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The Alabaster Steeds pictured opposite and on the following pages amid the pillared opulence of Vienna's ancient Spanish Court Riding School are Lipizzaners—the greatest equine performers in the world and a national treasure beyond price. Only within the last two years have they been restored to prewar glory in their ancestral home, after a long, perilous exile, during which they came close to extinction.
In the ritual accompanying the performance, in the trappings of the horses and the uniforms of the riders, little has changed since the Holy Roman Emperor Charles VI built the school for the breed 222 years ago. The cavalcade enters single file and high-steps across the sawdust-strewn quadrangle to the loge of honor. Then to old dance music the lordly beasts respond to their riders' almost imperceptible commands by pirouetting and doing the Spanish walk in which they raise diagonally opposite pairs of hooves and hold them aloft in a semblance of floating. These exercises, reminiscent of the horses' early stage of training, are followed by courbettes (pictured at right), the stallion advancing in leaps on his hind legs, forefeet never touching the ground; ballotades, leaping high and wide with legs retracted like folded wings; levades, raising and folding the forelegs while the haunches support the full weight of the body. The finale is the traditional Great School Quadrille, a sequence of intricate steps brilliantly performed in absolute unison. It is a performance of statuesque high school dressage that has no peer anywhere else in the world.
The Spanish Court Riding School derives its name from the origin of the first Lipizzaner mares, not from its equestrian style. The breed, which contained Arab blood, was imported from Spain in 1565 by Emperor Maximilian II. The term Lipizzaner refers to the village of Lipizza, near Trieste, where Maximilian's brother, the Archduke Charles, established a stud in 1580.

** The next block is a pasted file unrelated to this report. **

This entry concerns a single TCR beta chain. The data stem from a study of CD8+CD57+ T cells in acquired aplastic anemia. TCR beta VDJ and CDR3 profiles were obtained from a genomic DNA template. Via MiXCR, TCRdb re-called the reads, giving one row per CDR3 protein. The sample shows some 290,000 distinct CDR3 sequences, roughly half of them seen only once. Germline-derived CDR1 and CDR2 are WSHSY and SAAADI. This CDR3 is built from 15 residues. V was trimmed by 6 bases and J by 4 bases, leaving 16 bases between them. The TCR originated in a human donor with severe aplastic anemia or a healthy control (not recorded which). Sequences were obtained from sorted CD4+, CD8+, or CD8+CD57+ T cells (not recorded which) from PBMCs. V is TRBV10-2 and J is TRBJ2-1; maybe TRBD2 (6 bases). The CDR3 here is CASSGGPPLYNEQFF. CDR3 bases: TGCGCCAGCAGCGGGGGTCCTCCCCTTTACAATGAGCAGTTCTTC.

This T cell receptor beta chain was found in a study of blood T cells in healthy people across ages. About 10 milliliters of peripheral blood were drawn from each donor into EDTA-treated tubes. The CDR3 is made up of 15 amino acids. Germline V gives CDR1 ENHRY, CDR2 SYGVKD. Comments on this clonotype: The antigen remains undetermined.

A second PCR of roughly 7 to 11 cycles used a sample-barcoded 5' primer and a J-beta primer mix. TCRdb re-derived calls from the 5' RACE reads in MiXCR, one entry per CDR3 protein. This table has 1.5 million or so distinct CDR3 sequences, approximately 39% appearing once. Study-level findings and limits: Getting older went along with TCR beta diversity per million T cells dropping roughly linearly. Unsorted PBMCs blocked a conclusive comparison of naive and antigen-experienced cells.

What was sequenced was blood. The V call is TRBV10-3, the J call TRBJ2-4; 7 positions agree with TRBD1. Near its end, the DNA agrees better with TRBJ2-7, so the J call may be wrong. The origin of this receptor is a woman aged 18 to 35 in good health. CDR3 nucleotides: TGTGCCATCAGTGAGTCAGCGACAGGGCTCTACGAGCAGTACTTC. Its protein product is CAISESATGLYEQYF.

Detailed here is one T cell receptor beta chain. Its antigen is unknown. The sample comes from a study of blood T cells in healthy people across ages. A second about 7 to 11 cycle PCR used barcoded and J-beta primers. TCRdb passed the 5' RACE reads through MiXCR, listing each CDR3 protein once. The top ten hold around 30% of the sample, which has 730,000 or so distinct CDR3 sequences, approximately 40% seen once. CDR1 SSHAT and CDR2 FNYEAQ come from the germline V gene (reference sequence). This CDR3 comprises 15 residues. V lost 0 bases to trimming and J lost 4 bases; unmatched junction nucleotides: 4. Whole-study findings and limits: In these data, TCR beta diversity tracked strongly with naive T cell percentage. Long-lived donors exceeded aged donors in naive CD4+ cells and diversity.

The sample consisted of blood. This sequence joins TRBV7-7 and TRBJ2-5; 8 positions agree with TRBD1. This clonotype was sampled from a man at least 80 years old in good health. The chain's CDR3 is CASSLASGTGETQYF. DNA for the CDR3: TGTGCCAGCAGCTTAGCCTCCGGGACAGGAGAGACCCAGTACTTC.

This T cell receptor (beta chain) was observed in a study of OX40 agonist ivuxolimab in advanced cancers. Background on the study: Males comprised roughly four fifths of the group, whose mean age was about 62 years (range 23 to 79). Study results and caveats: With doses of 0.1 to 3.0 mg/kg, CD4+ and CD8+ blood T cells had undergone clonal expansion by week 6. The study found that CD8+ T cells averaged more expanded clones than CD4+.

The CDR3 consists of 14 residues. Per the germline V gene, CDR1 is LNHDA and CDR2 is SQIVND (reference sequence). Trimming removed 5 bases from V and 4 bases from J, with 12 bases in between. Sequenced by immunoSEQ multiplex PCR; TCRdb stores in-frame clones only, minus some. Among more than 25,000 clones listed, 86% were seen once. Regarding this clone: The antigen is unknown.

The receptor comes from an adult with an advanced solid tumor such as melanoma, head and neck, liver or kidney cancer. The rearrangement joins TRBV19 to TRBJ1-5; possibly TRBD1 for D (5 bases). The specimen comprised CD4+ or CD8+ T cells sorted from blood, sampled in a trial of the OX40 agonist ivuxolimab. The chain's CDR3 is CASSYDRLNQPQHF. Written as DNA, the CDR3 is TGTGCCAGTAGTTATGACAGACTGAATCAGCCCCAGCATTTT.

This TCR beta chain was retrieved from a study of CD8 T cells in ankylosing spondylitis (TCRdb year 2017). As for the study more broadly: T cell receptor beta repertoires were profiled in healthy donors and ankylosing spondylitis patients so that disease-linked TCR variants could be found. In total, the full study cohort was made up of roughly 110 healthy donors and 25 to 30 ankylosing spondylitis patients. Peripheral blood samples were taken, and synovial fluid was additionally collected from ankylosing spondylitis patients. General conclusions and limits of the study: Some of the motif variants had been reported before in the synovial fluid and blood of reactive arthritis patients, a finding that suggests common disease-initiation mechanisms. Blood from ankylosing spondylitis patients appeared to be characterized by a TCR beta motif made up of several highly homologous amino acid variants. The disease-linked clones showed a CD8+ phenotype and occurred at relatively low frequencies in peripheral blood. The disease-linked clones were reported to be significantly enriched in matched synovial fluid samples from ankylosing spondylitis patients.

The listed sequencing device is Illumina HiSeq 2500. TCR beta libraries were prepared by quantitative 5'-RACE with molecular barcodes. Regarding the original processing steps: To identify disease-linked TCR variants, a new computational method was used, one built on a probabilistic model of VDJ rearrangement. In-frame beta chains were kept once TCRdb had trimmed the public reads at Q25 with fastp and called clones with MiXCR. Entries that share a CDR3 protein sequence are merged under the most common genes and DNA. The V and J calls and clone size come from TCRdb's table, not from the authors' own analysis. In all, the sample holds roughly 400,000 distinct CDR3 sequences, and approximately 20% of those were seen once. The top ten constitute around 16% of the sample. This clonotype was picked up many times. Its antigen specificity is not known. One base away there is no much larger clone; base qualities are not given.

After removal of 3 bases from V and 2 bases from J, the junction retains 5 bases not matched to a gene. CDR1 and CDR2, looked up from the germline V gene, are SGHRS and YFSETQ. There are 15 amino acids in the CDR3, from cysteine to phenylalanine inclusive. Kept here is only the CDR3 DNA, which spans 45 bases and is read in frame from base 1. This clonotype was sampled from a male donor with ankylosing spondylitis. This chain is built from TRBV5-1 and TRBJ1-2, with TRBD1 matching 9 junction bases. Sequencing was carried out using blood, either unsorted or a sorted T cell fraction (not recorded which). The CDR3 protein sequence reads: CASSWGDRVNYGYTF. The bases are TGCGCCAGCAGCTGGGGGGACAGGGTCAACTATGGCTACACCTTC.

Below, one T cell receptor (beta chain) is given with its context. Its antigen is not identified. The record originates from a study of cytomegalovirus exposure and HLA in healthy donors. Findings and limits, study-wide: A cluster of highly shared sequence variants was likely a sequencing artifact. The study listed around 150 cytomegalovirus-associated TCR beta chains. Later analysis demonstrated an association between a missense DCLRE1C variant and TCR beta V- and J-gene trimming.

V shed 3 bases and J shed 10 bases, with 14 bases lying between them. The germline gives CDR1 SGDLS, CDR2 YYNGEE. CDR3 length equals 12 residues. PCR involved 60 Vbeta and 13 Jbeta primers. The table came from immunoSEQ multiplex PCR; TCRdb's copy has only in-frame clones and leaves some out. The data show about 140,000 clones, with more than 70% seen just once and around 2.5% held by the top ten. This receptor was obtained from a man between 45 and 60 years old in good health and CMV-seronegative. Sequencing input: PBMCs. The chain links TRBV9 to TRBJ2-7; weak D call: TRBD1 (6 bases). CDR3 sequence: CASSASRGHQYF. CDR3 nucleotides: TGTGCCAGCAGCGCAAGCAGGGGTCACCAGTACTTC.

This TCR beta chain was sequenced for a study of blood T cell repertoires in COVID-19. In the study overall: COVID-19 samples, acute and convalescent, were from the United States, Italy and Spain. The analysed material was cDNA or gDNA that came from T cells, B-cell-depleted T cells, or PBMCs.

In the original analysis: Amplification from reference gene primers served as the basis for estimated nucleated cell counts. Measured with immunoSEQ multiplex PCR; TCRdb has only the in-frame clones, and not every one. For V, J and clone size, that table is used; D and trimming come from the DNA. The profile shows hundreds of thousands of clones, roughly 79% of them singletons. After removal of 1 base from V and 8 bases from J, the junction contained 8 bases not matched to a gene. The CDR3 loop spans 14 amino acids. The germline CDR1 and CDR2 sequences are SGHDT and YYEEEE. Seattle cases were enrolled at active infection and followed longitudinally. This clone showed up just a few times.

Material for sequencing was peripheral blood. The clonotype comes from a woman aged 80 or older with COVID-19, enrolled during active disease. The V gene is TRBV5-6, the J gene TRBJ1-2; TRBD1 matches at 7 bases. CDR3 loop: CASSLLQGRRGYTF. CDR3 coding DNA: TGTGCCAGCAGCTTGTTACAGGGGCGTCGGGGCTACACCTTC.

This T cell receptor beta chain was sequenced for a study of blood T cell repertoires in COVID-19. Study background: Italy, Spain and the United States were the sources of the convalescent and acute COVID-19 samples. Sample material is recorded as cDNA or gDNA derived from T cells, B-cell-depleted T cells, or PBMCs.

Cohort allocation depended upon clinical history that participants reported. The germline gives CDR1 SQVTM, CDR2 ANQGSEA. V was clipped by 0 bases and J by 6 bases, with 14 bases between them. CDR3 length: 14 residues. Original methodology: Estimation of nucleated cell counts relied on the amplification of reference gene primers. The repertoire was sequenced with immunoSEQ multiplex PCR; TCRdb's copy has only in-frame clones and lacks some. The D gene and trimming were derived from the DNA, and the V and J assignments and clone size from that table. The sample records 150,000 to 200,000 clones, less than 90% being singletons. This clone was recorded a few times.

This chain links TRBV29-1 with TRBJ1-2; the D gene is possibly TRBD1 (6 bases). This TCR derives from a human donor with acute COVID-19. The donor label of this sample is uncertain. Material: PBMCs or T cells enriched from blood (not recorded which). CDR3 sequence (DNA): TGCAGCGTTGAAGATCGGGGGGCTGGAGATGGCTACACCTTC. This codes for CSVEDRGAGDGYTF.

In their long history the Lipizzaners have had many great masters, but perhaps none more important than the present head of the school, Colonel Alois Podhajsky, undoubtedly one of the finest horsemen and trainers of horses in history. It was Colonel Podhajsky, a lean, hard, ramrod-straight man of 58, who saved the Lipizzaners, first from the Germans toward the end of World War II and later from the Russians.
Of the several score Lipizzaners foaled each year, only a small number are judged likely to succeed as performers and are selected for training. The school can accommodate no more than 55 trainees at a time. The techniques, as complex as those of painting or music, have been handed down chiefly by word of mouth. The training of the riders, who must be crack horsemen to begin with, takes, on the average, a year; of the stallions, starting when they are 4, three to five years. Once fully trained, the Lipizzaners can look forward to a long professional career. They are seldom retired before 25 and may live five to 10 years after that.
Of the classical school movements, some are copies from nature, like the play and fighting of horses in the pasture, others are adaptations of maneuvers formerly used in combat. Untrained Lipizzaners, for example, often leap up on their hind legs simply out of high spirits, a natural courbette. The pirouette originated in medieval combat, when the rider feinted an attack (half pirouette) and wheeled to return it (full pirouette).
A mare or rejected stallion will be sold by the Austrian government if Podhajsky recommends it, but this the colonel refuses to do unless the horse exemplifies the characteristics of the breed and the purchasing stable is a recognized one. The waiting list is long. The colonel approves less than half a dozen sales a year, with the price ranging between $600 and $800.
Terms of sale
There are several families of Lipizzaners in America. General George Patton, for his part in protecting the horses, from the advancing Russians in 1945, received seven as a gift. Several years after his death, the Army offered them for sale. An auto dealer, John W. Nolan of El Reno, Okla., was the principal purchaser. He launched the Imperial Lipizzan Horse Breeders Association of America and amassed a herd of 26 before selling the horses at auction. A. C. Buehler of Chicago, president of the Victor Adding Machine Co., bought 12. Five were bought by Allan McIntosh, a prominent Wall Street broker, and his wife. On Sunnyfield Farm, their 200-acre estate in Bedford Village, N.Y., the McIntoshes maintain, chiefly as a hobby, a riding school and stable. Jessica Newberry, an 18-year-old from nearby Croton, obtained another Lipizzaner, Pluto, which she has exhibited many times with commendable success.
The McIntoshes' Lipizzaners now number 10, including two stallions. Under the handling of a German trainer, Fritz Stecken (who also trained Pluto), Conversano Presciana, one of the few Lipizzaners the colonel has ever permitted to be sold, is showing striking progress. "In a year or two," says Mrs. McIntosh, "we hope to be able to show him." If they succeed, Conversano and Pluto will give the U.S. two first-rate Lipizzaners that completed their high school training on native ground.